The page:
This kind of monitoring is simply pragmatic, and about helping things to run smoothly. It’s most important at the beginning of a task, but you can also do this kind of monitoring while a task is in progress to see if a group have finished early, if they need more support or more challenge and so on. Especially if you’re teaching young learners, you can also assess if they are starting to tire of the activity, and if you need to swiftly bring it to a close before all hell breaks loose.
Monitoring to assess language and/or skills
The other main reason for monitoring is to assess the language the students are producing (or their skills). This is vital if you want to be able to use your skills to actually help students develop. If you aren’t listening or paying attention, how can you possibly have any idea what they can do, or what they still need help with? “If a tree falls in a forest and no one is around to hear it, does it make a sound?” Well, of course, students are still able to listen to each other, and to themselves, but I hope you get my point.
Perhaps you’ve heard about the secret handshakes that Masons are supposed to use to recognise each other? There’s a secret way that trainers who were trained up at International House (IH) can do this too….they crouch. Well, maybe not all of us, but I’ve recognised a few fellow ex-IHers this way. The idea is that by getting down on the students’ level, you’re less obtrusive and threatening. I think there’s something in this, but if students aren’t used to it, it can be a bit discombobulating for them (I knew I’d get to use that word in a blog post one day!)
It also isn’t great if you’re wearing a shortish skirt.
Being unobtrusive is important, however. You could try sitting at a short distance and looking elsewhere while your ears work overtime. If you really want to freak them out, look at one pair while listening to another, and then comment on what the second pair said. In a smallish class, it can also work quite well to sit on a chair in the middle of the room and lean forward. It signals that you’re listening, but isn’t too (literally) in your face. If students are writing, you’ll need to get closer. Try walking behind as these means they don’t have to stop what they’re doing and turn their book round to show you. It also helps to learn to read at strange angles.
Try not to get too involved with a group as this means you can’t tell what’s going on elsewhere. This can easily turn into small group teaching, while the rest of the class feel ignored, get bored, start throwing paper aeroplanes…. This (small group teaching, not throwing paper aeroplanes) might be OK in some circumstances, though. For example, with a longer project-like activity, once you are SURE everyone knows what they’re doing and can work independently.
What should you be listening for?
Obviously this depends on what the students are doing. Here are some suggestions.
Are they using the language you’ve been working on in class? Bear in mind that if they aren’t, it might be because you (or the coursebook writer) hasn’t designed the task very well.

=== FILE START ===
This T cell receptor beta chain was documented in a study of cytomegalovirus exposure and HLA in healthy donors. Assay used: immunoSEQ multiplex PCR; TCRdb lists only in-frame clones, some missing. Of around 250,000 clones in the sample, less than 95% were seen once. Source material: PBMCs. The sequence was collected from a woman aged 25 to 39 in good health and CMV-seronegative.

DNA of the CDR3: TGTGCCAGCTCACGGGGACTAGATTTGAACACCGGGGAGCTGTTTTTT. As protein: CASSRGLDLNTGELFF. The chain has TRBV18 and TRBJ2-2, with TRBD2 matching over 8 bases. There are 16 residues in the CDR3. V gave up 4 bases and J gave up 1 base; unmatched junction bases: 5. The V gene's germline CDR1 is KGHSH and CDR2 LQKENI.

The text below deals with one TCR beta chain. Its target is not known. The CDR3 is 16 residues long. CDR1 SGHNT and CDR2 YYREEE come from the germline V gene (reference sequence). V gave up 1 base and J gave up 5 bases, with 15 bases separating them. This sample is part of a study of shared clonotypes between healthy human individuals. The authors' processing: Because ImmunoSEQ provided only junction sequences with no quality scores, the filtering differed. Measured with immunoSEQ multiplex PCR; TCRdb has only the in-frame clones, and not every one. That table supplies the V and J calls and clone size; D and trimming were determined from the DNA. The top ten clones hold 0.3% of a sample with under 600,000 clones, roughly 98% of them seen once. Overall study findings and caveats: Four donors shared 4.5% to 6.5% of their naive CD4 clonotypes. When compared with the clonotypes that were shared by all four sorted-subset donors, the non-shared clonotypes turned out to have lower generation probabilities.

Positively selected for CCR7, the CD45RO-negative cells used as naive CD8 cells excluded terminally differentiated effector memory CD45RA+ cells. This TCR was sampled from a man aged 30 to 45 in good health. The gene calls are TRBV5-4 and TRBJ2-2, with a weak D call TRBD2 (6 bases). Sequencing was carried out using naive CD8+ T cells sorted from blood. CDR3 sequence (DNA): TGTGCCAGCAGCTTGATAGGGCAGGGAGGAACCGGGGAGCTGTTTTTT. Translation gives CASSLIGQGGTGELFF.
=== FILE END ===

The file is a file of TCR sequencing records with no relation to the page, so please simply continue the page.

Is the language you plan to focus on already being used naturally? If not, that will provide a ‘gap’ for you to feed language into later- as in task-based learning.
Can you identify a gap, or language they need to do the task more effectively? If so, make a note, teach it at the feedback stage, and then let them do the task again.
Grammar or vocab exercises
Monitoring should tell you which students are finding it easiest, and which are struggling. How many are struggling? (Do you need to deal with this whole class or on an individual basis?)
It’s also a great opportunity to think about who you are going to nominate at the feedback stage. You don’t want to put people on the spot [unless they really deserve it ;)] by asking for answers they don’t know. It can also be a good idea to give a weaker student a boost by nominating them when you know, from monitoring, that they’ve got the answer right.
As well as carrying out feedback on a task, or conducting an ‘error correction slot’ (where you write mistakes you heard on the board, anonymised and ask students to try and correct them), you could write down examples you heard of language which was particularly successful or useful.
Alternatively, you could choose not to feedback at that point, but to note down what you’ve learnt about their needs and plan a future lesson around them.
If they haven’t used the target language they were ‘supposed to be’ practising, you could take some examples of what they did say (which was correct), give praise for it, and then try to elicit other ways of saying it which do use the target language.
Or you could ask students to feedback on other aspects of the task- such as how well they worked together- and give them your own feedback on what you noticed.
If, on the other hand, you’ve just been filling in the register while they did the task, you can’t do any of these things…
Back in 1978 the psychologist Melissa Bowerman observed her 13 month old daughter, who was starting to talk. (Psychologists do a lot of this. In fact, I sometimes wonder if that’s the main reason they have children.) Anyway, her daughter was observed pointing at a ball, and saying ‘ball.’ She knows the word ball, you might conclude.